The Power of One Writer
Back Yards, Ethiopia and Children's Books

volcanoes and floods and dolls oh my

Today in New York City, I heard two of the sweetest name stories.  Whenever I sign books for kids with unusual names, I want to ask them if they know the story behind their name.  Willa, today, has cousins in Bethel, Kansas, where I have relatives, too, and she was named for Willa Cather.  Willa Cather!  Now there was someone who observed her prairie world.  (Like my grandson, here loving Kansas flowers the other evening.)  The other was Cariea, and she was named for a nurse who cared for a dying 18-year-old, an 18-year-old who said if he ever were able to have a child, he’d name her Cariea.  I also signed for kids who share my birthday day.

I told them about the worst birthday present I ever had.  On April 17, 1997, my mom and dad were trying to call to wish me happy birthday, but I was evacuating from the house where we had hung our kids’ home made Christmas ornaments, where they had planted giant pumpkins, where my daughter had unwrapped her American Girl doll.  Where they’d been children.  We never lived there again.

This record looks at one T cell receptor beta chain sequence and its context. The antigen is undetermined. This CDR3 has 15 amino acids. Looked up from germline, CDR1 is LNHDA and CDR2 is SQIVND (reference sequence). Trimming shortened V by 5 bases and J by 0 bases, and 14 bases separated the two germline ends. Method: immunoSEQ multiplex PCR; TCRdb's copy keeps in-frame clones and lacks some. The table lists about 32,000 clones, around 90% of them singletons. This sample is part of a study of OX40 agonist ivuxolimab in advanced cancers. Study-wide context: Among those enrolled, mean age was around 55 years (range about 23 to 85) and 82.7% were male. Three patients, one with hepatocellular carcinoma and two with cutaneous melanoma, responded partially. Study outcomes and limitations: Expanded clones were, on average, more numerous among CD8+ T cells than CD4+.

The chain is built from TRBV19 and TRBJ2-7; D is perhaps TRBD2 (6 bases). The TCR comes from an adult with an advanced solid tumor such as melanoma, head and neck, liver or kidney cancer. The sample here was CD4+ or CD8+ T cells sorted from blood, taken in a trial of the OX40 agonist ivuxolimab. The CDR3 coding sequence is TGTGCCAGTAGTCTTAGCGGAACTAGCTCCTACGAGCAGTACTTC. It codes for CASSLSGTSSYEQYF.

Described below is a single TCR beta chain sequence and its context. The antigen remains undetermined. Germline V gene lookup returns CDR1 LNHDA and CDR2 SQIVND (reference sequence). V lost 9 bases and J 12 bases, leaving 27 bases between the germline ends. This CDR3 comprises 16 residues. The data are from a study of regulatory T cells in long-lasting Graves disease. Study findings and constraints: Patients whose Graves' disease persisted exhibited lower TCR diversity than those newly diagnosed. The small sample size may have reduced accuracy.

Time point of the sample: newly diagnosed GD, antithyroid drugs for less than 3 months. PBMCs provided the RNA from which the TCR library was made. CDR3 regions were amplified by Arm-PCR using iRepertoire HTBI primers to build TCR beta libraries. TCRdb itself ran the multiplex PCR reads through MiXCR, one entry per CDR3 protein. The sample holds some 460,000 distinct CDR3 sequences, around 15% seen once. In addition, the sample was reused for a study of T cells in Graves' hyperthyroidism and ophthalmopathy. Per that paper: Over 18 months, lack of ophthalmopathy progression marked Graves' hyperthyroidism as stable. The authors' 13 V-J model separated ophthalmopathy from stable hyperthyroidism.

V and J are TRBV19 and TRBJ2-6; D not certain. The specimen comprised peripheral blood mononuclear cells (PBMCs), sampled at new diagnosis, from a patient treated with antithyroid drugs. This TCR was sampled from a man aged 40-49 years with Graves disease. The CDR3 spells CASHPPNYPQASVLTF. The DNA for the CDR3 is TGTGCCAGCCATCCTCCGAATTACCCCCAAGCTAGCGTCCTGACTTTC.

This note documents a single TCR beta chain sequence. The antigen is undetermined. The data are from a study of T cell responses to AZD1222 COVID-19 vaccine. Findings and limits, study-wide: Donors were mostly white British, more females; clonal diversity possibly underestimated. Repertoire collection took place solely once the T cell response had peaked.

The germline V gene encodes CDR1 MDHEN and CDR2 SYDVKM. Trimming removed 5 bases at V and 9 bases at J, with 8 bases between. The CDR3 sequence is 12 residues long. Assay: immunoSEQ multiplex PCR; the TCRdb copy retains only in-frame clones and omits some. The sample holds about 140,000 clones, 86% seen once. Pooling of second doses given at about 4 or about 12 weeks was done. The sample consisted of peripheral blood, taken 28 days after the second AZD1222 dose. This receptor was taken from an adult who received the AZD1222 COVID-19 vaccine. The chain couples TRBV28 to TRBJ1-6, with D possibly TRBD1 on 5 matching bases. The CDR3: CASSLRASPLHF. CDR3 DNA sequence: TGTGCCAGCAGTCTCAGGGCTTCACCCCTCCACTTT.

Today in New York City, I also met girls who don’t speak English…girls trying hard to get home to places like Paris and Zurich.  They can’t because a volcano is spewing grit into the air.  Disasters are so hard.  So, so personal when they happen to us.  And they feel as if they’ve messed up everything and will never be over.

They never are quite over (especially, I guess, when one writes books about them :>)  But some of my best speaking moments are thes ones where I know my words made someone else feel, just for a moment, what I felt that April 17 when the river became wild.

Or what I felt the first time I splashed down the friendliest river, ever, on the savannah in Ethiopia.

Words build bridges to our lives.

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